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Election Platform of Thomas Bent

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Thomas Bent c1880. Courtesy Kingston Collection

On March 10, 1871 Thomas Bent met with the electors of Brighton at the Gardeners’ Arms Hotel seeking their support for his election to parliament.[1] There he presented his views on a variety of issues including education, Sunday trading and the abolition of road tolls. Bent went on to win the election unseating George Higinbotham by the slender margin of fourteen votes, a success due in part to his manipulation of the electoral rolls.

The following extract is from a report published in the Brighton Southern Cross the day following the meeting at the Gardeners’ Arms.

…Mr McGuinness being voted to the chair, he at once introduced the candidate, who proceeded at once to explain his reasons for coming forward, and said some persons would no doubt think him guilty of presumption in coming forward to oppose a gentleman like Mr. Higinbotham, whose talent and ability he warmly eulogised, stating he considered him to be the greatest politician in the colony, but as far as regarded a knowledge of their local wants he would give way to no man. Rumours were spread abroad that he had been brought out by the squatters, papists, and publicans, but he denied such insinuations. He had come forward as a candidate at the solicitation of many of his neighbours, who had known him for the last twenty years. He had lived amongst them for twenty years, during which time he had filled the offices of collector, auditor, member and two years chairman of their District Board, with credit to himself and satisfaction to his constituents, he had served their interests faithfully, and if they done him the honor to return him he would do so as their representative in the house of assembly.

The first point upon which he was opposed to Mr. Higinbotham, was upon the existing relations with England, that Hon. Gentleman wished to sever our connections with the mother country, but he hoped himself it would be long ere any separation took place. He was opposed to payment of members, he was astonished that the Assembly should abolish State Aid to religion, and then loot the treasury to the extent of £300 per annum each, he considered it to be the worst thing that he happened to the colony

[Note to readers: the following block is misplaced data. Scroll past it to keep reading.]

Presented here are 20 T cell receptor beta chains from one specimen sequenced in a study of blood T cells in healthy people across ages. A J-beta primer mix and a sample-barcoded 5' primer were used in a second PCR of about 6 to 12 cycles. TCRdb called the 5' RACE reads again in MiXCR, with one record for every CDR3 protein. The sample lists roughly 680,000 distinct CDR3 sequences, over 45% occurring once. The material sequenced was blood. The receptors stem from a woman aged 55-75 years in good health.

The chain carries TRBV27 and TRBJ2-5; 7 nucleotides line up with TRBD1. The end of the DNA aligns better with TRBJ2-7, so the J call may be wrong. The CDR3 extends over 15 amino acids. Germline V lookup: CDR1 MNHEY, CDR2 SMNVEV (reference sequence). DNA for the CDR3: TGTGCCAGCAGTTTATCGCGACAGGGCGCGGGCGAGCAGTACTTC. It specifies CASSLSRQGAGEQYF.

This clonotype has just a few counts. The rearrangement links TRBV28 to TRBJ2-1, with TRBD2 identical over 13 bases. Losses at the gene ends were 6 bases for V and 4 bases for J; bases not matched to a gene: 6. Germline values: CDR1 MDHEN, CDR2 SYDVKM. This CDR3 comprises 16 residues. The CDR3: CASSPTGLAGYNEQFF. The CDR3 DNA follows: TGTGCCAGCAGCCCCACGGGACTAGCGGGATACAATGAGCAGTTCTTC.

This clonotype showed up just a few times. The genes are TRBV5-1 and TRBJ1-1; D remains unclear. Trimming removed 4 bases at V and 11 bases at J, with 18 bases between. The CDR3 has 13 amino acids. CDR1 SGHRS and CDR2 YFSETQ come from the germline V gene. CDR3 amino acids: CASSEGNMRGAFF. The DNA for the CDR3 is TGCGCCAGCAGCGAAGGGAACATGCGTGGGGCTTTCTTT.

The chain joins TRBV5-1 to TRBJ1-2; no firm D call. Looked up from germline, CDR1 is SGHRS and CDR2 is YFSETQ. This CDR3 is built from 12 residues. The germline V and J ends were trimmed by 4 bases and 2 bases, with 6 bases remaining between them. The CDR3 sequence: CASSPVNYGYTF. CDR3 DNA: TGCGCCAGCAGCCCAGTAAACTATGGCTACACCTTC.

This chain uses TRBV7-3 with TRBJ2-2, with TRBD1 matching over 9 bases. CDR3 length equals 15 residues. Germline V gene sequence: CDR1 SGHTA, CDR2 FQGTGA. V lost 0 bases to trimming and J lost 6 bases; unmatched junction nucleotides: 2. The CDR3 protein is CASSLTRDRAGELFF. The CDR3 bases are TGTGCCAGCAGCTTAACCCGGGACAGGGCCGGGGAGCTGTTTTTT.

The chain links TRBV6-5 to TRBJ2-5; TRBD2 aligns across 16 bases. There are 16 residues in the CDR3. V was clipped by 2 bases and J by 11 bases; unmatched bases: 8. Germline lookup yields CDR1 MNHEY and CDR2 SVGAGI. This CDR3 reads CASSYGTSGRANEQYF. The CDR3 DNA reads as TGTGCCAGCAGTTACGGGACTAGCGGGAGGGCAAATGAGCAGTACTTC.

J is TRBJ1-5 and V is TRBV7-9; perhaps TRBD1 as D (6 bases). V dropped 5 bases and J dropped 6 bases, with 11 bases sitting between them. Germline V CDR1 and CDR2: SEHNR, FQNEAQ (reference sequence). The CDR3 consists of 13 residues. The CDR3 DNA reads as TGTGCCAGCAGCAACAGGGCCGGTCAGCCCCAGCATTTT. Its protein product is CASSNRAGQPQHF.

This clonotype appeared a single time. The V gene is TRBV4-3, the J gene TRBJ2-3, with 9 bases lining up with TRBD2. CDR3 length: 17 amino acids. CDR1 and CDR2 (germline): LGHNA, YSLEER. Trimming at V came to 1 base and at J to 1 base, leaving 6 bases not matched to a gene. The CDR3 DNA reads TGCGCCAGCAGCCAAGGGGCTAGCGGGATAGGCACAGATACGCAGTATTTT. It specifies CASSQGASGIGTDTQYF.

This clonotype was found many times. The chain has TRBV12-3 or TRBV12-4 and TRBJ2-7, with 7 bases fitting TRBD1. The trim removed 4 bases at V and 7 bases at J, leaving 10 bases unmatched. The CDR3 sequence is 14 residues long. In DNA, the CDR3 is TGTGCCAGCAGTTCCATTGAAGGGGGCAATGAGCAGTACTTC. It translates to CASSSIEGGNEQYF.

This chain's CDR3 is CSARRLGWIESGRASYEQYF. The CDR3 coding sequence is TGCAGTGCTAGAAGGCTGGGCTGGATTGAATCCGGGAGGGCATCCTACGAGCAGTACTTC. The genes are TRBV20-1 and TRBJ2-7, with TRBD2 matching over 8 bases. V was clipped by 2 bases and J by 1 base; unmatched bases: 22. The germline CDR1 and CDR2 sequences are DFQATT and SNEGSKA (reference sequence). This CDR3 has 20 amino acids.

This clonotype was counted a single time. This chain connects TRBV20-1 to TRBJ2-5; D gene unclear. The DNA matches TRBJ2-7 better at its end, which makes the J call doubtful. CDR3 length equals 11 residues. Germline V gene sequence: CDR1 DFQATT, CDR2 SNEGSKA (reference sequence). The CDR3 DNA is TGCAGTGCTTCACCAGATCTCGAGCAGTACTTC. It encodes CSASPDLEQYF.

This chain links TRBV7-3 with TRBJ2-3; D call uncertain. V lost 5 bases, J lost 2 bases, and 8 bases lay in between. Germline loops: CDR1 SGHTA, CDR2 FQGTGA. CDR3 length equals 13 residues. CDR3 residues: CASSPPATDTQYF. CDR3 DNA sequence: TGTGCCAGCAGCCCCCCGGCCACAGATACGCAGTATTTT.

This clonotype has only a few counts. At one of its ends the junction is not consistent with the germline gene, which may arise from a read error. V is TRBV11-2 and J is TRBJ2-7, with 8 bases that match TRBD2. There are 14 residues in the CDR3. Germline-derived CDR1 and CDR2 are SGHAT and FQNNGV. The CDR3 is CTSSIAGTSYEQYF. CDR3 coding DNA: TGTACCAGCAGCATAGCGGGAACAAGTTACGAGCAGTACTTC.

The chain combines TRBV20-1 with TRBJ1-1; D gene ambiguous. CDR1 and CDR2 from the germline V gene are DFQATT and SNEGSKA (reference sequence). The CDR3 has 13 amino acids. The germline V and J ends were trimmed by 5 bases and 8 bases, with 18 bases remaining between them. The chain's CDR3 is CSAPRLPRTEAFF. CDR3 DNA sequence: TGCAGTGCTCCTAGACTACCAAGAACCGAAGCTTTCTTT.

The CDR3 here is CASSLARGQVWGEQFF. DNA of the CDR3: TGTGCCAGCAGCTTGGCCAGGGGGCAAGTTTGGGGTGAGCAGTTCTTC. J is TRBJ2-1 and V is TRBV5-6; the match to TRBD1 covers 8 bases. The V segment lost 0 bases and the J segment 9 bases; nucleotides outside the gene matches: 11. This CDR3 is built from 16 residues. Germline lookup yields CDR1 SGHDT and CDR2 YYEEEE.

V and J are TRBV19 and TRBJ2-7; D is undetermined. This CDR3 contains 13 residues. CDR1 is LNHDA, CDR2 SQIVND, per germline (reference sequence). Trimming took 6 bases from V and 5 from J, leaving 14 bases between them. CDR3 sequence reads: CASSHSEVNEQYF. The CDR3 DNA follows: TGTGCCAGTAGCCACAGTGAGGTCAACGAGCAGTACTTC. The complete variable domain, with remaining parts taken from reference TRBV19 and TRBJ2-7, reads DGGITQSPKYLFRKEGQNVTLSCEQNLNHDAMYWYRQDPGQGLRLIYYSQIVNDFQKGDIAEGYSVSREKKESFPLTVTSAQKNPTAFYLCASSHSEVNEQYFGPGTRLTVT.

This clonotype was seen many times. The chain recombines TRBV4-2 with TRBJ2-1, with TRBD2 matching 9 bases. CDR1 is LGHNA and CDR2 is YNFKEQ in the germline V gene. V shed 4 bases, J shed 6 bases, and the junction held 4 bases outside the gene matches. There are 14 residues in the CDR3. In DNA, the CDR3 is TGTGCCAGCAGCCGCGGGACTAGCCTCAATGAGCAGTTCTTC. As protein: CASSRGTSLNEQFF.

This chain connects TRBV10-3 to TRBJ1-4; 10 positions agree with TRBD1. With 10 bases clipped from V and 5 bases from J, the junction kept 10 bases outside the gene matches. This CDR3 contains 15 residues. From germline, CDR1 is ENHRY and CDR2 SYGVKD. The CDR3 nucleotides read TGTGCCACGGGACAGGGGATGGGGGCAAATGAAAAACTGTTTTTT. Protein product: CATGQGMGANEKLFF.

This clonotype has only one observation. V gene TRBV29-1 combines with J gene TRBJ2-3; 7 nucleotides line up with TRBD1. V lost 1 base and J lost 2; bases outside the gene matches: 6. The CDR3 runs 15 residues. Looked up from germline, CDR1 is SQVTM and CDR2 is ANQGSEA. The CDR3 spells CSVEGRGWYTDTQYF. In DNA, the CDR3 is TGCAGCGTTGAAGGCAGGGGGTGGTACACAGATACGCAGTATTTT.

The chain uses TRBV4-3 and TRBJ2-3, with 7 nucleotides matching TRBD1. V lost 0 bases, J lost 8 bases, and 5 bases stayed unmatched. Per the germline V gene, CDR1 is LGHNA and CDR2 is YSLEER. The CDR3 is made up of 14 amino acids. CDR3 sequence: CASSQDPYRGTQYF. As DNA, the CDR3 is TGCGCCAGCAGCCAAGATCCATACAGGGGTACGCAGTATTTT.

…. He was himself a free trader although in favour of the present tariff. He was opposed to twenty per cent, duties.

…In respect to the Government scheme of education he was strongly opposed to one point, that of the appointment of a Minister for Education. The teachers, if they held their proper position, were possessed of a large amount of influence, which might be turned to bad uses if they were placed under the direction of a tyrannical minister. He believed that a proper board should be appointed with a paid man responsible to Parliament. He though that the State should supply secular education, and that every facility should be given to religious denominations to teach their particular tenets after school hours. He did not believe that a compulsory system of education could be carried out.

... He might tell them there was one great question on which he was opposed to Mr. Higinbotham - he meant the abolition of tolls. That gentleman had opposed their abolition in 1869, when the Local Government Bill was passing through the House. An argument was used that levying tolls was the fairest way of keeping the roads in repair, as the tax fell upon those persons who used them. He controverted this, however, and adduced instances, to show that the tax pressed on different persons very unfairly. In place of tolls he would propose that a tax of 2d. per acre should be placed on all lands, and by this means a far larger sum would be raised.

He was in favour of assisted immigration only so far as it allowed residents in this colony to send for their friends to join them.

… He was strongly opposed to the present market dues as they were virtually a tax upon the produce of fifteen and twenty per cent., and in some instances even more. He was in favour of reforming the present Land Act in such a manner as to throw the land open to selection by bona fide settlers. He was also in favour of amending the Dog act, as he considered that in districts where the population was so scattered every one should be allowed to keep one for protection, for a nominal fee.

…With reference to the Publican’s Bill, he stated he had been informed the Rechabites had been told to vote against him, why, he was at a loss to know, because he had been a total abstainer nearly all his life. He was opposed to the present Act, he believed the Act of 1864 had done more to demoralise the people than any that had been passed. He was in favour of having good houses for hotels and respectably conducted … With regard to Sunday trading, he was strongly opposed to it, and would go as far as any one to stop it, and would close everything on Sunday if it could be done; he however considered bona fide travellers should be provided for, and should be able two get what they required.

References

  • Southern Cross March 11, 1871.

Footnotes

  1. The Gardeners’ Arms Hotel was on the corner of McKinnon and Jasper Roads. James Bent, the father of Thomas, was the lessee in the 1860’s.

Category: Did You Know?
Reference Number: 9
Date Created:
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